Sexual Misconduct Defense for University of Tennessee - Knoxville Students

Implemented within the Education Amendments of 1972, Title IX has had an immeasurable impact on college students accused of sexual wrongdoing. The amendment “protects people from discrimination based on sex in education programs or activities that receive federal financial assistance.” Title IX cases are often more nuanced than this doctrine suggests.

The scope of Title IX has expanded since its introduction and now covers issues ranging from treatment of LGBTQI+ students to allegations of sexual violence. Under recent orders from the Biden Administration, the scope of Title IX could broaden even further in the near future.

All students should be aware of changes to Title IX—especially those students accused of sexual misconduct. Title IX policies underwent substantial alterations under both the Obama and Trump Administrations. The Biden Administrations issued an Executive Order in March 2021 ordering a comprehensive review of Title IX policies and their enforcement.

Title IX regulations are dense and complex. Frequent changes to Title IX further complicate matters. An attorney-advisor can explain Title IX in the simplest possible terms while defending you from an allegation of sexual misconduct.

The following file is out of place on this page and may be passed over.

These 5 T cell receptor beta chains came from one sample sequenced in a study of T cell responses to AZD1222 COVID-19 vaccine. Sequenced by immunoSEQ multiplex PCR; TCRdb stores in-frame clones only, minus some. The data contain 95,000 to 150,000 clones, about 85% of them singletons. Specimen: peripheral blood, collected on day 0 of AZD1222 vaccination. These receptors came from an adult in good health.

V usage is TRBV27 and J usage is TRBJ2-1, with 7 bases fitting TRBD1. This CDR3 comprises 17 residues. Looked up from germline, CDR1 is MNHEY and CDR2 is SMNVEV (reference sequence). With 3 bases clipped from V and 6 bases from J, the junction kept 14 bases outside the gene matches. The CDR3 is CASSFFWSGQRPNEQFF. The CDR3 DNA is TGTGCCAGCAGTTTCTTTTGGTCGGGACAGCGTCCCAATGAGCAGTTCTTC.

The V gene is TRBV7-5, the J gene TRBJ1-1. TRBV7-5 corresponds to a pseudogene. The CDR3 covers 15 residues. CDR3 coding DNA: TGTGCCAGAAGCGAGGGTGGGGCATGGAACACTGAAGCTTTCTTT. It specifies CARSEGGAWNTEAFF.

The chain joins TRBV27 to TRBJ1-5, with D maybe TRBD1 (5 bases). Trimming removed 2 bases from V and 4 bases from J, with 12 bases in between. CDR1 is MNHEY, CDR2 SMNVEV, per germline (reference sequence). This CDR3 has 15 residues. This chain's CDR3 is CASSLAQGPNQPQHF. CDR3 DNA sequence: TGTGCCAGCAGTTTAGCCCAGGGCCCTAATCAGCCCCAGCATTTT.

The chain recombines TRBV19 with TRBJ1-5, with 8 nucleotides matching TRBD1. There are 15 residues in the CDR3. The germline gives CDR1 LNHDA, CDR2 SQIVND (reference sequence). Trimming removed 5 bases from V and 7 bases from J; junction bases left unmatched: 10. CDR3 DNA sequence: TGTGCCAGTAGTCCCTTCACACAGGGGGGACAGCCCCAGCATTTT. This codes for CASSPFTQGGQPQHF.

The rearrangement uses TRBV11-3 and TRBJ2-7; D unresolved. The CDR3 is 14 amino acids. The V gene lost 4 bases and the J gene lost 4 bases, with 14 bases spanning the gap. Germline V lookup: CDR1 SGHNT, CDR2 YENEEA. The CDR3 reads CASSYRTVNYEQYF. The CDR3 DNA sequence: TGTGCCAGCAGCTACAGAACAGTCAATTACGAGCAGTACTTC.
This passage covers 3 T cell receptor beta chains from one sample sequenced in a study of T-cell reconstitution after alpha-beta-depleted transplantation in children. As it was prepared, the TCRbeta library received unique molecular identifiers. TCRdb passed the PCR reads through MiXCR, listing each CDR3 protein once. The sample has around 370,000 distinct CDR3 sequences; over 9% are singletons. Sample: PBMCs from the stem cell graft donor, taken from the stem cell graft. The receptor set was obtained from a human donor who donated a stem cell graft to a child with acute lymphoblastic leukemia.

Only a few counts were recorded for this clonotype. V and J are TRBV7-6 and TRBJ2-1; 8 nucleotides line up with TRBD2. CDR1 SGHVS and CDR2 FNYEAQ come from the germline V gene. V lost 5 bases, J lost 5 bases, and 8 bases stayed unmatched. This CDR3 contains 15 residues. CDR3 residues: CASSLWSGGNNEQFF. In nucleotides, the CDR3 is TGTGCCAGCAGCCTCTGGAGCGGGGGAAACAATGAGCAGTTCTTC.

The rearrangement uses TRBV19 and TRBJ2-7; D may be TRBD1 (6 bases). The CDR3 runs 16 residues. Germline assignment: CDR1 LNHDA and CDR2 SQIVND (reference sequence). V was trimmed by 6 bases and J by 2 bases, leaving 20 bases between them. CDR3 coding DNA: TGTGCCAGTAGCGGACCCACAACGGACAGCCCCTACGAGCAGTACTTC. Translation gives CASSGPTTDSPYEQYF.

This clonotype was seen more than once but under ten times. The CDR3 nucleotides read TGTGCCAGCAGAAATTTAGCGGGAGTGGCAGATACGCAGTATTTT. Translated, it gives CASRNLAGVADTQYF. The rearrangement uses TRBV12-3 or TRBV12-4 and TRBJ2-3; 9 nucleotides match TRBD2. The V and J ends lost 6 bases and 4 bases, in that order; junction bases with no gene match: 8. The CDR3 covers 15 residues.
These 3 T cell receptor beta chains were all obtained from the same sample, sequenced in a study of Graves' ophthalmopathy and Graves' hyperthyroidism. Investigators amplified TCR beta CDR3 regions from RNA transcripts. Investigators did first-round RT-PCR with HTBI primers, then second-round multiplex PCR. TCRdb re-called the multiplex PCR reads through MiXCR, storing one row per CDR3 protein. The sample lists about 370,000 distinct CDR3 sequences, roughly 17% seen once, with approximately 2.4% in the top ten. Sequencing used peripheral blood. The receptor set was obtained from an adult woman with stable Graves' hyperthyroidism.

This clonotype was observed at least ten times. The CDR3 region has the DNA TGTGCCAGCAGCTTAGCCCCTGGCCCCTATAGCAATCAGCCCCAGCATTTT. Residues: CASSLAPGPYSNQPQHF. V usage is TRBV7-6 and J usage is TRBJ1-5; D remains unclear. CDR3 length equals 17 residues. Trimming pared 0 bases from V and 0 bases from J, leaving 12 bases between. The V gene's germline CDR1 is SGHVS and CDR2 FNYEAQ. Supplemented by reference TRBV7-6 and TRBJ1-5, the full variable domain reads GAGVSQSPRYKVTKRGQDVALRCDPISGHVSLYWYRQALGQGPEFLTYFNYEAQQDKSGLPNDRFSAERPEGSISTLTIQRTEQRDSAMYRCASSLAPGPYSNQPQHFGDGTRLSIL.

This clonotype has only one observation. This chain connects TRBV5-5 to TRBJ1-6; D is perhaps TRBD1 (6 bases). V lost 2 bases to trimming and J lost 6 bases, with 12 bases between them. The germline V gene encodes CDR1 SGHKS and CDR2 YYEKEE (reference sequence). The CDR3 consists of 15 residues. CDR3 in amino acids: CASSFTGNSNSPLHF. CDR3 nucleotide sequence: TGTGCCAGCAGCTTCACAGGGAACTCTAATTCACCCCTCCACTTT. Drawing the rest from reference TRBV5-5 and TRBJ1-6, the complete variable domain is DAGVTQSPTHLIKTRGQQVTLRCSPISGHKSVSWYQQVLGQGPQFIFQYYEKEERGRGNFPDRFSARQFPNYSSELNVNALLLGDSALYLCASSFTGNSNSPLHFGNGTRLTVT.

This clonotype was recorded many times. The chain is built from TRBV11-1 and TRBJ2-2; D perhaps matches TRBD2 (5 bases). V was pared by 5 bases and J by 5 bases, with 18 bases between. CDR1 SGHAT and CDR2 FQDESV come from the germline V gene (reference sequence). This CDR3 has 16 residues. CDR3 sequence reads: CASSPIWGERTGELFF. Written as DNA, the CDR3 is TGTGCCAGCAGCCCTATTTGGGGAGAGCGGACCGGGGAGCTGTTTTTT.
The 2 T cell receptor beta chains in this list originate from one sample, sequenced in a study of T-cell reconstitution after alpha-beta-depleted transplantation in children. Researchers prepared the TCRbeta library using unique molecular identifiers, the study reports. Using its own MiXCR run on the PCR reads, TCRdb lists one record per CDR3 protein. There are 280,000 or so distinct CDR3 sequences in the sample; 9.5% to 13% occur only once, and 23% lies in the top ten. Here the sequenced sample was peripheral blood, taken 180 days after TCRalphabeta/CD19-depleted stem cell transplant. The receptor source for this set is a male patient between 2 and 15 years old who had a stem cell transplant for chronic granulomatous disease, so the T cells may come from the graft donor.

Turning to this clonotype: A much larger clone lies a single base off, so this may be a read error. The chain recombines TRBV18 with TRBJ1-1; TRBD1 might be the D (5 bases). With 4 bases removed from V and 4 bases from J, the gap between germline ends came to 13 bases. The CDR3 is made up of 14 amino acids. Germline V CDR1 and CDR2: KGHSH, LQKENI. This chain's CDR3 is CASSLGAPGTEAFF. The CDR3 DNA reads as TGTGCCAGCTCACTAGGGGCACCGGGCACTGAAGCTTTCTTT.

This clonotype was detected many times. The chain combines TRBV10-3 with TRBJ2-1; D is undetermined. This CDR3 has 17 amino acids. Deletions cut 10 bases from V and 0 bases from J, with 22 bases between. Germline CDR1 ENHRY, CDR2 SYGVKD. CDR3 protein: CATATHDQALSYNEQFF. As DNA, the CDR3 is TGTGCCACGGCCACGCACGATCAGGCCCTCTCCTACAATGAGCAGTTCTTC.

What Is the Role of UT-Knoxville's Office of Title IX?

UT-Knoxville “does not discriminate on the basis of sex in our education programs or activities, including admissions and employment.” By refraining from discriminatory actions, the university remains in compliance with Title IX.

Like most major universities, UT-Knoxville employs a Title IX Coordinator to handle allegations of discrimination, sexual misconduct, and other complaints that fall under Title IX's purview. This office provides students information about Title IX, documents alleged Title IX violations, and provides other Title IX-related services.

The University of Tennessee follows the Center for Disease Control and Prevention (CDC)’s Social-Ecological Model for violence prevention. This model guides UT's sexual misconduct policies, education, investigation tactics, and adjudication processes.

The University of Tennessee provides its own Title IX-compliant policies covering:

  • Sexual harassment
  • Sexual assault
  • Dating violence
  • Stalking
  • Domestic violence
  • Sexual exploitation
  • Retaliation

These policies will determine how UT-Knoxville adjudicates your case.

What Offenses Fall Under UT's College Sexual Misconduct (CSM) Policies?